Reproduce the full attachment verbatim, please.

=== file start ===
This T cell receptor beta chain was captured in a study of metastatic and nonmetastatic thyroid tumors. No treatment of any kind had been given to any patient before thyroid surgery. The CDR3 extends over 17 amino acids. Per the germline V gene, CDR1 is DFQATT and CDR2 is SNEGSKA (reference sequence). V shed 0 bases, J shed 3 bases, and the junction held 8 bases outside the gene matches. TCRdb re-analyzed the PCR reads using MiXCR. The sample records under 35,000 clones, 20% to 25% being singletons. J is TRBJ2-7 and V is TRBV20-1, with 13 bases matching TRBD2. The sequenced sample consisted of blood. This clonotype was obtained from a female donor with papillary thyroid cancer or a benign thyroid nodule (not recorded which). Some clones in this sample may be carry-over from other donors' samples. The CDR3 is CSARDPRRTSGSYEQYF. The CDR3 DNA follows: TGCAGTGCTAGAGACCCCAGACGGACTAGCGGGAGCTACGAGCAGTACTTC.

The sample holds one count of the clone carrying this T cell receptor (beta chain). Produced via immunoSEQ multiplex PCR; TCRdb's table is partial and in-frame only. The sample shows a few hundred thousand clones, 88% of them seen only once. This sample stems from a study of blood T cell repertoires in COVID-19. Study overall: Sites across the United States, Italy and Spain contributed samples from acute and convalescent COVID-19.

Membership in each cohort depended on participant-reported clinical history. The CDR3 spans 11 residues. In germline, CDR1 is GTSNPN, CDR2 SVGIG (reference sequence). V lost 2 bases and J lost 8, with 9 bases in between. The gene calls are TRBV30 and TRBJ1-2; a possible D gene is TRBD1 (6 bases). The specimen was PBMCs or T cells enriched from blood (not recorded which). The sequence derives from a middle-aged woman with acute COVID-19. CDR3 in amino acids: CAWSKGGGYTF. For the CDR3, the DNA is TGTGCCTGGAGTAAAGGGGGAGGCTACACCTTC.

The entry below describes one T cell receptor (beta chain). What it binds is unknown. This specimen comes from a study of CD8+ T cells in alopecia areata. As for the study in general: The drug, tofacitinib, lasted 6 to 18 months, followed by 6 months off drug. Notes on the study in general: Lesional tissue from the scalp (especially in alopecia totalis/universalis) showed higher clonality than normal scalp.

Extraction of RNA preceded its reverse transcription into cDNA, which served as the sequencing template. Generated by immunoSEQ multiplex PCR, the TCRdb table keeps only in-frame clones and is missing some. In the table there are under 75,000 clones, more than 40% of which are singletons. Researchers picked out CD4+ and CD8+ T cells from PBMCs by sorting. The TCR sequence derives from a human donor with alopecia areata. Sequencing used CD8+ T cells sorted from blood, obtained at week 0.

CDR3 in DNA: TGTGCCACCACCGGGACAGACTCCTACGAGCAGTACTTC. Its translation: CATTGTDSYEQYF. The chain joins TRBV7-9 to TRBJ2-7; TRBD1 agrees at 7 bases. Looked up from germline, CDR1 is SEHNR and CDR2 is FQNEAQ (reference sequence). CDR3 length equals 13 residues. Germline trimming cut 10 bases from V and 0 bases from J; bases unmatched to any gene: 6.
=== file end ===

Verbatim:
This T cell receptor beta chain was captured in a study of metastatic and nonmetastatic thyroid tumors. No treatment of any kind had been given to any patient before thyroid surgery. The CDR3 extends over 17 amino acids. Per the germline V gene, CDR1 is DFQATT and CDR2 is SNEGSKA (reference sequence). V shed 0 bases, J shed 3 bases, and the junction held 8 bases outside the gene matches. TCRdb re-analyzed the PCR reads using MiXCR. The sample records under 35,000 clones, 20% to 25% being singletons. J is TRBJ2-7 and V is TRBV20-1, with 13 bases matching TRBD2. The sequenced sample consisted of blood. This clonotype was obtained from a female donor with papillary thyroid cancer or a benign thyroid nodule (not recorded which). Some clones in this sample may be carry-over from other donors' samples. The CDR3 is CSARDPRRTSGSYEQYF. The CDR3 DNA follows: TGCAGTGCTAGAGACCCCAGACGGACTAGCGGGAGCTACGAGCAGTACTTC.

The sample holds one count of the clone carrying this T cell receptor (beta chain). Produced via immunoSEQ multiplex PCR; TCRdb's table is partial and in-frame only. The sample shows a few hundred thousand clones, 88% of them seen only once. This sample stems from a study of blood T cell repertoires in COVID-19. Study overall: Sites across the United States, Italy and Spain contributed samples from acute and convalescent COVID-19.

Membership in each cohort depended on participant-reported clinical history. The CDR3 spans 11 residues. In germline, CDR1 is GTSNPN, CDR2 SVGIG (reference sequence). V lost 2 bases and J lost 8, with 9 bases in between. The gene calls are TRBV30 and TRBJ1-2; a possible D gene is TRBD1 (6 bases). The specimen was PBMCs or T cells enriched from blood (not recorded which). The sequence derives from a middle-aged woman with acute COVID-19. CDR3 in amino acids: CAWSKGGGYTF. For the CDR3, the DNA is TGTGCCTGGAGTAAAGGGGGAGGCTACACCTTC.

The entry below describes one T cell receptor (beta chain). What it binds is unknown. This specimen comes from a study of CD8+ T cells in alopecia areata. As for the study in general: The drug, tofacitinib, lasted 6 to 18 months, followed by 6 months off drug. Notes on the study in general: Lesional tissue from the scalp (especially in alopecia totalis/universalis) showed higher clonality than normal scalp.

Extraction of RNA preceded its reverse transcription into cDNA, which served as the sequencing template. Generated by immunoSEQ multiplex PCR, the TCRdb table keeps only in-frame clones and is missing some. In the table there are under 75,000 clones, more than 40% of which are singletons. Researchers picked out CD4+ and CD8+ T cells from PBMCs by sorting. The TCR sequence derives from a human donor with alopecia areata. Sequencing used CD8+ T cells sorted from blood, obtained at week 0.

CDR3 in DNA: TGTGCCACCACCGGGACAGACTCCTACGAGCAGTACTTC. Its translation: CATTGTDSYEQYF. The chain joins TRBV7-9 to TRBJ2-7; TRBD1 agrees at 7 bases. Looked up from germline, CDR1 is SEHNR and CDR2 is FQNEAQ (reference sequence). CDR3 length equals 13 residues. Germline trimming cut 10 bases from V and 0 bases from J; bases unmatched to any gene: 6.